This past weekend, the Missus and I took in a Sunday matinee performance at the shiny new Cobb Energy Performance Centre. (OK, it’s not exactly new, having opened four years ago. But the crappification process has not yet begun.)
The show was My Fair Lady, a venerable Broadway opus that David Richards of the New York Times once called “the perfect musical.” It’s a show that may have found its perfect expression - so sayeth Mr. Richards - in its original 1956 production, which starred Rex Harrison and a young Julie Andrews, but the version we saw was just fine.
Somewhere in the bowels of Chez Eli, there’s a Playbill from the original Broadway run of My Fair Lady. It was a long run, over 2,700 performances over a six-and-a-half year period, a record-setter at the time. My folks liked it enough to buy the Broadway cast album (on good old long-playing 33⅓ RPM vinyl, of course), and when I discovered that LP as a young lad of about twelve, I practically wore the grooves out listening to the damned thing.
With this show, the creative team of Alan Jay Lerner (lyrics) and Frederick Loewe (music) did for the Broadway musical what Lennon and McCartney would later do for popular music, raising the bar to new heights. Many of the show’s numbers have gone on to become standards: “I’ve Grown Accustomed to Her Face,” “On the Street Where You Live,” “Get Me to the Church On Time,” “I Could Have Danced All Night,” “The Rain in Spain,” “With a Little Bit of Luck,” “Wouldn’t It Be Loverly?”- who doesn’t know these songs? (If you don’t, shame on you.) Even the less-familiar tunes are well constructed, with catchy melodies and carefully crafted lyrics.
That they were able to adapt George Bernard Shaw’s Pygmalion and turn it into so good a musical is all the more remarkable because Rodgers and Hammerstein had taken a stab at the job and given it up as a hopeless task: Shaw’s play was not primarily a love story, a key ingredient in the recipe for musicals at the time.
Moss Hart, the noted playwright and director - and husband of the inimitable Kitty Carlisle - helmed the original Broadway production. The material probably would have held up under a lesser director, but Hart helped make it shine with its full inherent brilliance.
As for me, I cannot see this production (or watch the 1964 movie version) without hearing Rex Harrison (Henry Higgins), Julie Andrews (Eliza Doolittle), and Stanley Holloway (Alfred Doolittle) in my mind’s ear. Would the show have had the same impact had Noël Coward and Mary Martin been cast in the roles of Professor Higgins and Miss Doolittle? I guess we’ll never know.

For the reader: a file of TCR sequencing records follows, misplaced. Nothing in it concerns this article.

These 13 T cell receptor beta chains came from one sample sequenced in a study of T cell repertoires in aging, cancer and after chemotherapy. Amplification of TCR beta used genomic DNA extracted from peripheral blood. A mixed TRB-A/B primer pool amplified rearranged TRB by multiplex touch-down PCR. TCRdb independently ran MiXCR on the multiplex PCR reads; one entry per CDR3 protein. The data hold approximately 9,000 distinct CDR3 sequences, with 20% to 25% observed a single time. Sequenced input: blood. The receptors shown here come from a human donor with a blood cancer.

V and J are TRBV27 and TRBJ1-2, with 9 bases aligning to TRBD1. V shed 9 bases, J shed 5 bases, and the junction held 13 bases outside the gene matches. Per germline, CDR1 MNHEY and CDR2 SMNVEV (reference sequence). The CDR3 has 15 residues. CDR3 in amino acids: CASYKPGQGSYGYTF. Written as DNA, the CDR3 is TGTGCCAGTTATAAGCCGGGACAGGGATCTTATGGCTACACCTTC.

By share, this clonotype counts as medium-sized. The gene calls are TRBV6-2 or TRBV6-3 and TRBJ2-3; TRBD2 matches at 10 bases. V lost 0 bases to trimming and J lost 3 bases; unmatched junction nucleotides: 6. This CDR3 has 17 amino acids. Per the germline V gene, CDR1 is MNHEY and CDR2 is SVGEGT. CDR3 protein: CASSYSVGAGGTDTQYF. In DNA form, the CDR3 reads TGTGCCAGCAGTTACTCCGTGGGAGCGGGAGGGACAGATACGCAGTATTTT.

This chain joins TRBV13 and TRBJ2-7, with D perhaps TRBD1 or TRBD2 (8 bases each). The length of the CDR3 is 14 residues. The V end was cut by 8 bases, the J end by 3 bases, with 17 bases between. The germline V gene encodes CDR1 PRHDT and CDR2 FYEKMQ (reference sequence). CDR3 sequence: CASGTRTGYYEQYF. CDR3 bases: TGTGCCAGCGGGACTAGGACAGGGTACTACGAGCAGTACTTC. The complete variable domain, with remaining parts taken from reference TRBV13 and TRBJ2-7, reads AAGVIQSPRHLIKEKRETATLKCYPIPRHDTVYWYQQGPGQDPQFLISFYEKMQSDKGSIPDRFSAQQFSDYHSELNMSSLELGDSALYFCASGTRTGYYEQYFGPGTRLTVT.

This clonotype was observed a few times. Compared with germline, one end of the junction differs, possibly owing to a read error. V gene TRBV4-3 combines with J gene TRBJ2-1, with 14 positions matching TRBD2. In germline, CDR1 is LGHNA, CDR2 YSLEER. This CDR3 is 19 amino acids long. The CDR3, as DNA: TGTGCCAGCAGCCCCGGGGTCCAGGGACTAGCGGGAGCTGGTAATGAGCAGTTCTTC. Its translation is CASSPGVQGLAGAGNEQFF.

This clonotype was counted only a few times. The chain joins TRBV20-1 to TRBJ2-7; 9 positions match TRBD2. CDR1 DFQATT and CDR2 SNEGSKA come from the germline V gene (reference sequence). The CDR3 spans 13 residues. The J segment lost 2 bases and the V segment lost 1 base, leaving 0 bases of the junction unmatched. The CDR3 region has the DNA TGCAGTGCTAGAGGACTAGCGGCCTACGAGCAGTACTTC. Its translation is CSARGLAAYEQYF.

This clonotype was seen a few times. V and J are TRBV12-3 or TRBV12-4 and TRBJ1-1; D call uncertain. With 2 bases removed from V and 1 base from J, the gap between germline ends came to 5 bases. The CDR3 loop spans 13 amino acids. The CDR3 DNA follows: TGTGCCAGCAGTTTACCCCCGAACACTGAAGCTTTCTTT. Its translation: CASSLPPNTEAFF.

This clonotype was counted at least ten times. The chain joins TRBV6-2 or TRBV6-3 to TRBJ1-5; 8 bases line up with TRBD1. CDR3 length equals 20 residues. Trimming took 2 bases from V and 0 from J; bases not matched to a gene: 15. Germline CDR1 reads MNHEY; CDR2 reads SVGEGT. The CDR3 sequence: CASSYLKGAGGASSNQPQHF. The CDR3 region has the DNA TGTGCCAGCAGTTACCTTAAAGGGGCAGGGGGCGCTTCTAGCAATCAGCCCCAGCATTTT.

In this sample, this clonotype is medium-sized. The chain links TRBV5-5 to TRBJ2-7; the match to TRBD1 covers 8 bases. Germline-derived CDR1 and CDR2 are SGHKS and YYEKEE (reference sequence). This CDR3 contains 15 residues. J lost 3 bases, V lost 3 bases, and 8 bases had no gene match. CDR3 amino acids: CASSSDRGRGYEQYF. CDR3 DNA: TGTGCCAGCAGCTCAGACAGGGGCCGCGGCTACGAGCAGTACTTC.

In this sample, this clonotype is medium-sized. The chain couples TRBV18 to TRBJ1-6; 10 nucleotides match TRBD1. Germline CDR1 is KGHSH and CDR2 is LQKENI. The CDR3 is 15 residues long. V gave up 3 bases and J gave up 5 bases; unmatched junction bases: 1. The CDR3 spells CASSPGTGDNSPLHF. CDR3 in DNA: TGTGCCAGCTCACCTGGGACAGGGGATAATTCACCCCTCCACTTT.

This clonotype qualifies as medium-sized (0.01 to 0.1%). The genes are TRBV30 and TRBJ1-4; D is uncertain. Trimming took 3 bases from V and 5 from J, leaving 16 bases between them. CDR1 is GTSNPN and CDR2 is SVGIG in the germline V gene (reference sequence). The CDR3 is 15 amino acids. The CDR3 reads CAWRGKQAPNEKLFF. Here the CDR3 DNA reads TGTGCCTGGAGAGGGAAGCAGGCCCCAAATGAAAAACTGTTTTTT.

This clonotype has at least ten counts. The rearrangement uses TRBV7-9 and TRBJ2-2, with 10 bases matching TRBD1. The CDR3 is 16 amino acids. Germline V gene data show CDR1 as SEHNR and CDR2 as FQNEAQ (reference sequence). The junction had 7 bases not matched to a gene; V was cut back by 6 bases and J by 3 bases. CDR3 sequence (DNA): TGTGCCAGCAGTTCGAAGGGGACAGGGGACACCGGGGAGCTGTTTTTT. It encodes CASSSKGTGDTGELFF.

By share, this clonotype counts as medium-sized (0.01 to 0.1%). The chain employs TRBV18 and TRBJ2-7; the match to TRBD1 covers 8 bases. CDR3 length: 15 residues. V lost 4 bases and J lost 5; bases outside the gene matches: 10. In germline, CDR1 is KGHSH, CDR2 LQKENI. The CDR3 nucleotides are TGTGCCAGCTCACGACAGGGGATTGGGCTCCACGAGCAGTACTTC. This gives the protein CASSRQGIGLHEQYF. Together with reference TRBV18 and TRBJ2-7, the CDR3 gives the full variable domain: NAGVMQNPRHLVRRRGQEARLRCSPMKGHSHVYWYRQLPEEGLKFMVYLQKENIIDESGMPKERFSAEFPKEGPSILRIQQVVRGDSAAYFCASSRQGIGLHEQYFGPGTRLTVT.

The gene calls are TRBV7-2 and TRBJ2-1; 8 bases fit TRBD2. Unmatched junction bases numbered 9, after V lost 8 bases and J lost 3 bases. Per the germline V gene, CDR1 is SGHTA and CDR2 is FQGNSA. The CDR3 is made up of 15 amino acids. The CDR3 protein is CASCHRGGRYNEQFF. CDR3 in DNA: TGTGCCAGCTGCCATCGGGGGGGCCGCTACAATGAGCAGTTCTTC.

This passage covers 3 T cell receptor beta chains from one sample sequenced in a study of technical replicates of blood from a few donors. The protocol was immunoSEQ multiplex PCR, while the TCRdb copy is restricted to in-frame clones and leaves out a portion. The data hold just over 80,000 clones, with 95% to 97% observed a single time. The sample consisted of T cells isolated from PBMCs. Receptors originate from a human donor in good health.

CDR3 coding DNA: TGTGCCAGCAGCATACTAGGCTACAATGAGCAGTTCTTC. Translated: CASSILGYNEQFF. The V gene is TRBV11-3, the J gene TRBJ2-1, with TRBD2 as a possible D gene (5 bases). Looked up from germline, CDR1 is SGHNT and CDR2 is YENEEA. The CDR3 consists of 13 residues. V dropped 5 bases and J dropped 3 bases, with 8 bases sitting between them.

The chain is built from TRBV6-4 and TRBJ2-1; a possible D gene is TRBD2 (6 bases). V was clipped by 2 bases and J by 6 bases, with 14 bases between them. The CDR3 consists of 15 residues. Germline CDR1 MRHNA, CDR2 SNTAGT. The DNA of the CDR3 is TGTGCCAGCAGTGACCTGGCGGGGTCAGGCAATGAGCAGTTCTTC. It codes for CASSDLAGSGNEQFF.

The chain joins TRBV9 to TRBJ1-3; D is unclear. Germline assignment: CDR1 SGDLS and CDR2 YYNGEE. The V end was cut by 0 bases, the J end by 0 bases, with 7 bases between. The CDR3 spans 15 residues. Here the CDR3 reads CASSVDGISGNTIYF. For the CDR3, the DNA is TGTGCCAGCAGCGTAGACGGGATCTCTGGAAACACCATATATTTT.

[The other thing I hear in my mind’s ear is the MAD Magazine parody “My Fair Ad-Man,” appearing in Issue #54 (April, 1960), a copy of which still resides in the Elisson Archives. Imagine Mort Drucker caricatures of Frank Sinatra as Irving “You’re A Pig” Malion and Dean Martin as Professor Higgins singing “An Ad That’s Bad (Will End Up Spoofed in MAD” and you’ll get the picture.]
Anyone who has seen the 1964 movie version knows that Audrey Hepburn, not Julie Andrews, snagged the female lead despite her inadequate singing voice (most of her vocals were dubbed by one Marni Nixon). Hepburn, unlike the young Andrews, was a bankable film star. But Andrews got the last laugh: Not starring in the filmic My Fair Lady allowed her to accept the title role in Mary Poppins, for which she won the 1964 Academy Award for Best Actress. Take that, John Warner!
They don’t make musicals like My Fair Lady any more. A literate libretto, memorable melodies, and a superb storyline (not to mention too much fucking alliteration in this sentence), and not a single F-bomb anywhere (except in this sentence). No dildo jokes, either. Harrumph.
Alas, Henry Higgins is hopelessly out of date. Bad enough that he is a misogynist bachelor of the Old School, a uniquely British archetype, but even worse is his expecting someone to learn via rote, repetition, and practice, practice, practice. Puhleeeeze. Nowadays, his job could be reduced to an iPhone app: pronounce your vowels correctly and you get an electronic coupon redeemable for a free chocolate.
Ah, but where’s the fun in that?